A key factor in the overall cost of a fractional jet investment is the payback you get when you resell your share to the jet company. Fractional owners often are shocked to find that the "fair market value" offered by the jet company is significantly less than what they initially paid—sometimes as much as 70% less.
On some occasions, owners can get a higher price by selling their shares directly to another buyer. This secondary market sale can prove beneficial to the buyer as well, who can purchase the pre-owned share at a lower price than they'd pay a provider.
In an interview with Business Jet Traveler, private aviation attorney and consultant James Butler offers insight into the challenges of secondary fractional markets. Fractional providers bury nonassignment clauses, fees and restrictions in their contracts that severely restrict resale rights, effectively boxing out secondary market sales. Unfortunately, as Butler points out, "these provisions often are overlooked by unsuspecting fractional owners."
Shaircraft hears from fractional owners every week who wish they'd paid more attention to how their fractional share's repurchase value would be determined and how they'd liquidate their interest at the end of their contract. The best way to avoid costly and irreversible mistakes when it comes to fractional deals - whether you're buying or selling in the primary or secondary markets - is to have an attorney who specializes in private aviation deals review and negotiate your contract before you sign.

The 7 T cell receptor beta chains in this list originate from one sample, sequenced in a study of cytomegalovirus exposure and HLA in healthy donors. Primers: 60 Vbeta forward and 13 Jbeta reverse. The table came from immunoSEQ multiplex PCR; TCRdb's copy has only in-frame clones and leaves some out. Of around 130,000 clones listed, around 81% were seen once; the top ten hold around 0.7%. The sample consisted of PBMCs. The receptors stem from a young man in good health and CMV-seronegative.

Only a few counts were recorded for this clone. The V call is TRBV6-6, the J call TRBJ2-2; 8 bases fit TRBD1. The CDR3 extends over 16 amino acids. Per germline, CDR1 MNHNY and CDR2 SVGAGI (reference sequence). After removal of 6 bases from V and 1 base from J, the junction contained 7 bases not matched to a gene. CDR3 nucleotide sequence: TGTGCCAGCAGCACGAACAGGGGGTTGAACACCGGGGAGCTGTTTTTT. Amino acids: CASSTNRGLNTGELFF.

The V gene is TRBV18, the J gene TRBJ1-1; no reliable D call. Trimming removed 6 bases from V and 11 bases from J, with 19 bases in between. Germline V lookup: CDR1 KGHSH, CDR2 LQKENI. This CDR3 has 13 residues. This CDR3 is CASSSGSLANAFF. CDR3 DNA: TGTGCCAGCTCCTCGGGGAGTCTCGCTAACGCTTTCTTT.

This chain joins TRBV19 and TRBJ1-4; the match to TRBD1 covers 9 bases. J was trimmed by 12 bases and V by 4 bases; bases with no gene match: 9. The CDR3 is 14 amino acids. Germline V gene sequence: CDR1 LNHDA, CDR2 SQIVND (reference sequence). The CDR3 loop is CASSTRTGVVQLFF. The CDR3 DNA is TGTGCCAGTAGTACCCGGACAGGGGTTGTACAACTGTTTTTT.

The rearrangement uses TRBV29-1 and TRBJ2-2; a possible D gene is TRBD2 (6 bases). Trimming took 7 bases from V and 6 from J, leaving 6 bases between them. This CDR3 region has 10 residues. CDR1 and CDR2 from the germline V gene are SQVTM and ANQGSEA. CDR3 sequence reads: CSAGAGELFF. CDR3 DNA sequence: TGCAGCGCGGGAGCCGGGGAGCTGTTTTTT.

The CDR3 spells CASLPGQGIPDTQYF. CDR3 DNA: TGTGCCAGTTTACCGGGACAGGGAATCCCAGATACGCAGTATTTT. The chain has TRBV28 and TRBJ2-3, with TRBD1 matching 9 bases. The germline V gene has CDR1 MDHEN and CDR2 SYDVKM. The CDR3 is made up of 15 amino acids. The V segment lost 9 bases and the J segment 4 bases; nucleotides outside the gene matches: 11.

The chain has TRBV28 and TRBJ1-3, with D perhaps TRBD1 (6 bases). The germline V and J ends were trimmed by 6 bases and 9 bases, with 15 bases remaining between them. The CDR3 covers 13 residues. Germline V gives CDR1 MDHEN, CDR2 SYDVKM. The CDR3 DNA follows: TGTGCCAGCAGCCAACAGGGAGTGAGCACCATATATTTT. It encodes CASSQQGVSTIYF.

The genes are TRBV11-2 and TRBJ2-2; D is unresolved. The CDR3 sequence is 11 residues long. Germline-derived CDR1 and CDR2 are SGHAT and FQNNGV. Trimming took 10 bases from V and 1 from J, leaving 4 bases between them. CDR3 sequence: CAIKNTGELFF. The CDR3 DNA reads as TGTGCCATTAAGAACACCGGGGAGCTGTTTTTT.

Discussing secondary market sales, Butler advises, "Be clear what it is you're getting—and not getting. Determine the contract is in good standing and fully paid up, and there are no hidden liabilities that you'll be assuming. Know that, by design, the fractional company is looking to make any such transaction difficult and inconvenient."
Learn more about about how Shaicraft helps fractional jet owners get the most out of their investment here.